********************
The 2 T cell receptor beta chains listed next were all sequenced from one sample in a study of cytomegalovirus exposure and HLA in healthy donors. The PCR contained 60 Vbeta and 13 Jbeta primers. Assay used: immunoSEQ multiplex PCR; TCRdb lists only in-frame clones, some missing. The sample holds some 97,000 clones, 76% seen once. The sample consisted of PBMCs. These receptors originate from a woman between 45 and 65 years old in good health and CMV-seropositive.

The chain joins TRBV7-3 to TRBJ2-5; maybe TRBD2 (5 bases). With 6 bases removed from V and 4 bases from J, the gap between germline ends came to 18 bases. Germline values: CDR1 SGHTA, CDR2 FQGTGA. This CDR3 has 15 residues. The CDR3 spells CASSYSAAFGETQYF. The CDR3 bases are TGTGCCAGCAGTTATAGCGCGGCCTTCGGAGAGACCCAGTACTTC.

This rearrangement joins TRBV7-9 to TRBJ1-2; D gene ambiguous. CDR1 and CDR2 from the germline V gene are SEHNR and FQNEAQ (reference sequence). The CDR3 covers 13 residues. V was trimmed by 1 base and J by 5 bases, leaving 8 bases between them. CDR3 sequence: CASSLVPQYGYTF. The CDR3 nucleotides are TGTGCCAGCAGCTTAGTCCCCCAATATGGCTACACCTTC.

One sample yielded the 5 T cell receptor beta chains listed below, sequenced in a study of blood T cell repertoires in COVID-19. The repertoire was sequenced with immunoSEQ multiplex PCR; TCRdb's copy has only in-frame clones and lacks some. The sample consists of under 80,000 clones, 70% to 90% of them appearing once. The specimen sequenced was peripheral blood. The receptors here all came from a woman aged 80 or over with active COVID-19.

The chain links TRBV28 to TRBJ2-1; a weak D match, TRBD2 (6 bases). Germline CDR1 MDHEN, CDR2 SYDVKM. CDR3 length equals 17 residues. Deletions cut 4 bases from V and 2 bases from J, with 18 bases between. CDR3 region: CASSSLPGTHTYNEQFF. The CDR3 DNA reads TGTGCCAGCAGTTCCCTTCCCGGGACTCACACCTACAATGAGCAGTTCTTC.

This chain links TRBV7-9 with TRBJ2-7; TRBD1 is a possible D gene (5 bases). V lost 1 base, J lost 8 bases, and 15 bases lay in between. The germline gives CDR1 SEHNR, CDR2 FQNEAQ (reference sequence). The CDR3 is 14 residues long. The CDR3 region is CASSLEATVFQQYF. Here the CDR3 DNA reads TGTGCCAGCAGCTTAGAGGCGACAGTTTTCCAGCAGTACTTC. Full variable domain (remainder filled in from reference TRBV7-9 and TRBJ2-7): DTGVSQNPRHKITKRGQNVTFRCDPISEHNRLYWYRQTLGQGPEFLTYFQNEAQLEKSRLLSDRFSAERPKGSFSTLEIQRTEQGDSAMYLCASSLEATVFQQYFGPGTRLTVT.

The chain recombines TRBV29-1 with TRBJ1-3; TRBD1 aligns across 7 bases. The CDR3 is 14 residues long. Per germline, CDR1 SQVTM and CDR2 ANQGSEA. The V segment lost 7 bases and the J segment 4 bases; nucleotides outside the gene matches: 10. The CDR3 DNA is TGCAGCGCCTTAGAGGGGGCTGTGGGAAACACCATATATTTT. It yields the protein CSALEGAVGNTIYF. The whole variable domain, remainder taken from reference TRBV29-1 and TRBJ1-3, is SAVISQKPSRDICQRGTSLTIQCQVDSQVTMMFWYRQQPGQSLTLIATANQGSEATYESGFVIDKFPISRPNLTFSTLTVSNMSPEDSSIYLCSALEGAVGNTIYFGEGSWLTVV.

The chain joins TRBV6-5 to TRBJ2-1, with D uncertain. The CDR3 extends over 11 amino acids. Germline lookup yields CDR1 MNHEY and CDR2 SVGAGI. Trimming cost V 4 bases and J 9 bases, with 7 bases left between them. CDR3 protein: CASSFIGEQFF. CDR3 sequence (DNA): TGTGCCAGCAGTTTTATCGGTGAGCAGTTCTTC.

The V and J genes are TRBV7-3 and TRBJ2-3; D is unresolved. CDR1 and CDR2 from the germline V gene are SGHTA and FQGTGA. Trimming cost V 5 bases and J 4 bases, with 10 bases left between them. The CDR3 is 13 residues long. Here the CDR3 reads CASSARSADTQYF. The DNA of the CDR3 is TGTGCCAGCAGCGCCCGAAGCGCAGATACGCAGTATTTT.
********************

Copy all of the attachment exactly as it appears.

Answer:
The 2 T cell receptor beta chains listed next were all sequenced from one sample in a study of cytomegalovirus exposure and HLA in healthy donors. The PCR contained 60 Vbeta and 13 Jbeta primers. Assay used: immunoSEQ multiplex PCR; TCRdb lists only in-frame clones, some missing. The sample holds some 97,000 clones, 76% seen once. The sample consisted of PBMCs. These receptors originate from a woman between 45 and 65 years old in good health and CMV-seropositive.

The chain joins TRBV7-3 to TRBJ2-5; maybe TRBD2 (5 bases). With 6 bases removed from V and 4 bases from J, the gap between germline ends came to 18 bases. Germline values: CDR1 SGHTA, CDR2 FQGTGA. This CDR3 has 15 residues. The CDR3 spells CASSYSAAFGETQYF. The CDR3 bases are TGTGCCAGCAGTTATAGCGCGGCCTTCGGAGAGACCCAGTACTTC.

This rearrangement joins TRBV7-9 to TRBJ1-2; D gene ambiguous. CDR1 and CDR2 from the germline V gene are SEHNR and FQNEAQ (reference sequence). The CDR3 covers 13 residues. V was trimmed by 1 base and J by 5 bases, leaving 8 bases between them. CDR3 sequence: CASSLVPQYGYTF. The CDR3 nucleotides are TGTGCCAGCAGCTTAGTCCCCCAATATGGCTACACCTTC.

One sample yielded the 5 T cell receptor beta chains listed below, sequenced in a study of blood T cell repertoires in COVID-19. The repertoire was sequenced with immunoSEQ multiplex PCR; TCRdb's copy has only in-frame clones and lacks some. The sample consists of under 80,000 clones, 70% to 90% of them appearing once. The specimen sequenced was peripheral blood. The receptors here all came from a woman aged 80 or over with active COVID-19.

The chain links TRBV28 to TRBJ2-1; a weak D match, TRBD2 (6 bases). Germline CDR1 MDHEN, CDR2 SYDVKM. CDR3 length equals 17 residues. Deletions cut 4 bases from V and 2 bases from J, with 18 bases between. CDR3 region: CASSSLPGTHTYNEQFF. The CDR3 DNA reads TGTGCCAGCAGTTCCCTTCCCGGGACTCACACCTACAATGAGCAGTTCTTC.

This chain links TRBV7-9 with TRBJ2-7; TRBD1 is a possible D gene (5 bases). V lost 1 base, J lost 8 bases, and 15 bases lay in between. The germline gives CDR1 SEHNR, CDR2 FQNEAQ (reference sequence). The CDR3 is 14 residues long. The CDR3 region is CASSLEATVFQQYF. Here the CDR3 DNA reads TGTGCCAGCAGCTTAGAGGCGACAGTTTTCCAGCAGTACTTC. Full variable domain (remainder filled in from reference TRBV7-9 and TRBJ2-7): DTGVSQNPRHKITKRGQNVTFRCDPISEHNRLYWYRQTLGQGPEFLTYFQNEAQLEKSRLLSDRFSAERPKGSFSTLEIQRTEQGDSAMYLCASSLEATVFQQYFGPGTRLTVT.

The chain recombines TRBV29-1 with TRBJ1-3; TRBD1 aligns across 7 bases. The CDR3 is 14 residues long. Per germline, CDR1 SQVTM and CDR2 ANQGSEA. The V segment lost 7 bases and the J segment 4 bases; nucleotides outside the gene matches: 10. The CDR3 DNA is TGCAGCGCCTTAGAGGGGGCTGTGGGAAACACCATATATTTT. It yields the protein CSALEGAVGNTIYF. The whole variable domain, remainder taken from reference TRBV29-1 and TRBJ1-3, is SAVISQKPSRDICQRGTSLTIQCQVDSQVTMMFWYRQQPGQSLTLIATANQGSEATYESGFVIDKFPISRPNLTFSTLTVSNMSPEDSSIYLCSALEGAVGNTIYFGEGSWLTVV.

The chain joins TRBV6-5 to TRBJ2-1, with D uncertain. The CDR3 extends over 11 amino acids. Germline lookup yields CDR1 MNHEY and CDR2 SVGAGI. Trimming cost V 4 bases and J 9 bases, with 7 bases left between them. CDR3 protein: CASSFIGEQFF. CDR3 sequence (DNA): TGTGCCAGCAGTTTTATCGGTGAGCAGTTCTTC.

The V and J genes are TRBV7-3 and TRBJ2-3; D is unresolved. CDR1 and CDR2 from the germline V gene are SGHTA and FQGTGA. Trimming cost V 5 bases and J 4 bases, with 10 bases left between them. The CDR3 is 13 residues long. Here the CDR3 reads CASSARSADTQYF. The DNA of the CDR3 is TGTGCCAGCAGCGCCCGAAGCGCAGATACGCAGTATTTT.